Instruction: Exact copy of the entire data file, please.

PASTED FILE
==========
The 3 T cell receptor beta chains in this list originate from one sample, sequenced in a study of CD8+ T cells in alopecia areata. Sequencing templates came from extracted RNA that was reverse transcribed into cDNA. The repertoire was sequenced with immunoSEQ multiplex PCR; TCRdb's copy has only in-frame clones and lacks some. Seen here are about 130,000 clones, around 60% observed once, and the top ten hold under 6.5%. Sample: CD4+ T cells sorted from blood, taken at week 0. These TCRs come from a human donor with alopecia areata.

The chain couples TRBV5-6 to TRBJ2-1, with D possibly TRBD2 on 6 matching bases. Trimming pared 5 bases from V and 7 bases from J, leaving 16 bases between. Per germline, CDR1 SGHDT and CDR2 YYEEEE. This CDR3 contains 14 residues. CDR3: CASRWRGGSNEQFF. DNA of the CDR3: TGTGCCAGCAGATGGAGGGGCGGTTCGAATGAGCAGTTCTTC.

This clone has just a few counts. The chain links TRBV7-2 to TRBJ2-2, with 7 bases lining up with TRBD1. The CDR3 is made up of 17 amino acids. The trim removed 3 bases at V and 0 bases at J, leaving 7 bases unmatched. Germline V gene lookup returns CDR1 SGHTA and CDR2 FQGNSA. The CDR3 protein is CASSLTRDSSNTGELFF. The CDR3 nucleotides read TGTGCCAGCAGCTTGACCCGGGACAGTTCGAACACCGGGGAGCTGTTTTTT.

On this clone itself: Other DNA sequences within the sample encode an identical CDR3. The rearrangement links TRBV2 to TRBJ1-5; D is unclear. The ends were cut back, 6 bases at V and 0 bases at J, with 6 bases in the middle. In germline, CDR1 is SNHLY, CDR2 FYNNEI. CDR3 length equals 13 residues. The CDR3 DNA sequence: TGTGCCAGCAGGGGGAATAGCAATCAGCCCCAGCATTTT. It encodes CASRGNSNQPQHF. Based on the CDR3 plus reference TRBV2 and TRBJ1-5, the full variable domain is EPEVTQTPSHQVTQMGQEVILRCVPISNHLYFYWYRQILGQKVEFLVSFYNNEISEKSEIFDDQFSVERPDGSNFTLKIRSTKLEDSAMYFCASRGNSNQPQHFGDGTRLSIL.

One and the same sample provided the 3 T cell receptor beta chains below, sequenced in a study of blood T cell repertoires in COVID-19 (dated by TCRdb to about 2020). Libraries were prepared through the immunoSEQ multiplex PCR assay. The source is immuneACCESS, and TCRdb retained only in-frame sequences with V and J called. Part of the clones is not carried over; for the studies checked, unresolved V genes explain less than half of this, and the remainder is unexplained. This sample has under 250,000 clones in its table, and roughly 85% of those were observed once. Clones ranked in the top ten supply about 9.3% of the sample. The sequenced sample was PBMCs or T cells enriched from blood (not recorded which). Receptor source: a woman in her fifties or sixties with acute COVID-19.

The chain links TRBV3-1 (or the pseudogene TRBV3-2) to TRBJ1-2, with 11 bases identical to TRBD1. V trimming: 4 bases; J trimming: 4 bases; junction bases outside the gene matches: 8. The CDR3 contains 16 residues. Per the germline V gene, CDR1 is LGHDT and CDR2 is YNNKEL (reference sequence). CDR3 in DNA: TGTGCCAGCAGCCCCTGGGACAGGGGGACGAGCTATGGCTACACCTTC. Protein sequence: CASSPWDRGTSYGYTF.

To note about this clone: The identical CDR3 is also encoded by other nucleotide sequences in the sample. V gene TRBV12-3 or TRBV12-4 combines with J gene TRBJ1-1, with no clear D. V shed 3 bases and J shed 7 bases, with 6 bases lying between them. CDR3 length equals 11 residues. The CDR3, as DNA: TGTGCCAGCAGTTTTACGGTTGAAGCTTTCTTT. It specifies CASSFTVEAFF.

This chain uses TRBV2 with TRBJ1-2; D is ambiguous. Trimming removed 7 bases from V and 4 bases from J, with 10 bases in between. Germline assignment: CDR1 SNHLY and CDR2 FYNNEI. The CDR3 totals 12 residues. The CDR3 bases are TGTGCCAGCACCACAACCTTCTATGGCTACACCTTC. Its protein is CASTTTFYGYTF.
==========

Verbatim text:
The 3 T cell receptor beta chains in this list originate from one sample, sequenced in a study of CD8+ T cells in alopecia areata. Sequencing templates came from extracted RNA that was reverse transcribed into cDNA. The repertoire was sequenced with immunoSEQ multiplex PCR; TCRdb's copy has only in-frame clones and lacks some. Seen here are about 130,000 clones, around 60% observed once, and the top ten hold under 6.5%. Sample: CD4+ T cells sorted from blood, taken at week 0. These TCRs come from a human donor with alopecia areata.

The chain couples TRBV5-6 to TRBJ2-1, with D possibly TRBD2 on 6 matching bases. Trimming pared 5 bases from V and 7 bases from J, leaving 16 bases between. Per germline, CDR1 SGHDT and CDR2 YYEEEE. This CDR3 contains 14 residues. CDR3: CASRWRGGSNEQFF. DNA of the CDR3: TGTGCCAGCAGATGGAGGGGCGGTTCGAATGAGCAGTTCTTC.

This clone has just a few counts. The chain links TRBV7-2 to TRBJ2-2, with 7 bases lining up with TRBD1. The CDR3 is made up of 17 amino acids. The trim removed 3 bases at V and 0 bases at J, leaving 7 bases unmatched. Germline V gene lookup returns CDR1 SGHTA and CDR2 FQGNSA. The CDR3 protein is CASSLTRDSSNTGELFF. The CDR3 nucleotides read TGTGCCAGCAGCTTGACCCGGGACAGTTCGAACACCGGGGAGCTGTTTTTT.

On this clone itself: Other DNA sequences within the sample encode an identical CDR3. The rearrangement links TRBV2 to TRBJ1-5; D is unclear. The ends were cut back, 6 bases at V and 0 bases at J, with 6 bases in the middle. In germline, CDR1 is SNHLY, CDR2 FYNNEI. CDR3 length equals 13 residues. The CDR3 DNA sequence: TGTGCCAGCAGGGGGAATAGCAATCAGCCCCAGCATTTT. It encodes CASRGNSNQPQHF. Based on the CDR3 plus reference TRBV2 and TRBJ1-5, the full variable domain is EPEVTQTPSHQVTQMGQEVILRCVPISNHLYFYWYRQILGQKVEFLVSFYNNEISEKSEIFDDQFSVERPDGSNFTLKIRSTKLEDSAMYFCASRGNSNQPQHFGDGTRLSIL.

One and the same sample provided the 3 T cell receptor beta chains below, sequenced in a study of blood T cell repertoires in COVID-19 (dated by TCRdb to about 2020). Libraries were prepared through the immunoSEQ multiplex PCR assay. The source is immuneACCESS, and TCRdb retained only in-frame sequences with V and J called. Part of the clones is not carried over; for the studies checked, unresolved V genes explain less than half of this, and the remainder is unexplained. This sample has under 250,000 clones in its table, and roughly 85% of those were observed once. Clones ranked in the top ten supply about 9.3% of the sample. The sequenced sample was PBMCs or T cells enriched from blood (not recorded which). Receptor source: a woman in her fifties or sixties with acute COVID-19.

The chain links TRBV3-1 (or the pseudogene TRBV3-2) to TRBJ1-2, with 11 bases identical to TRBD1. V trimming: 4 bases; J trimming: 4 bases; junction bases outside the gene matches: 8. The CDR3 contains 16 residues. Per the germline V gene, CDR1 is LGHDT and CDR2 is YNNKEL (reference sequence). CDR3 in DNA: TGTGCCAGCAGCCCCTGGGACAGGGGGACGAGCTATGGCTACACCTTC. Protein sequence: CASSPWDRGTSYGYTF.

To note about this clone: The identical CDR3 is also encoded by other nucleotide sequences in the sample. V gene TRBV12-3 or TRBV12-4 combines with J gene TRBJ1-1, with no clear D. V shed 3 bases and J shed 7 bases, with 6 bases lying between them. CDR3 length equals 11 residues. The CDR3, as DNA: TGTGCCAGCAGTTTTACGGTTGAAGCTTTCTTT. It specifies CASSFTVEAFF.

This chain uses TRBV2 with TRBJ1-2; D is ambiguous. Trimming removed 7 bases from V and 4 bases from J, with 10 bases in between. Germline assignment: CDR1 SNHLY and CDR2 FYNNEI. The CDR3 totals 12 residues. The CDR3 bases are TGTGCCAGCACCACAACCTTCTATGGCTACACCTTC. Its protein is CASTTTFYGYTF.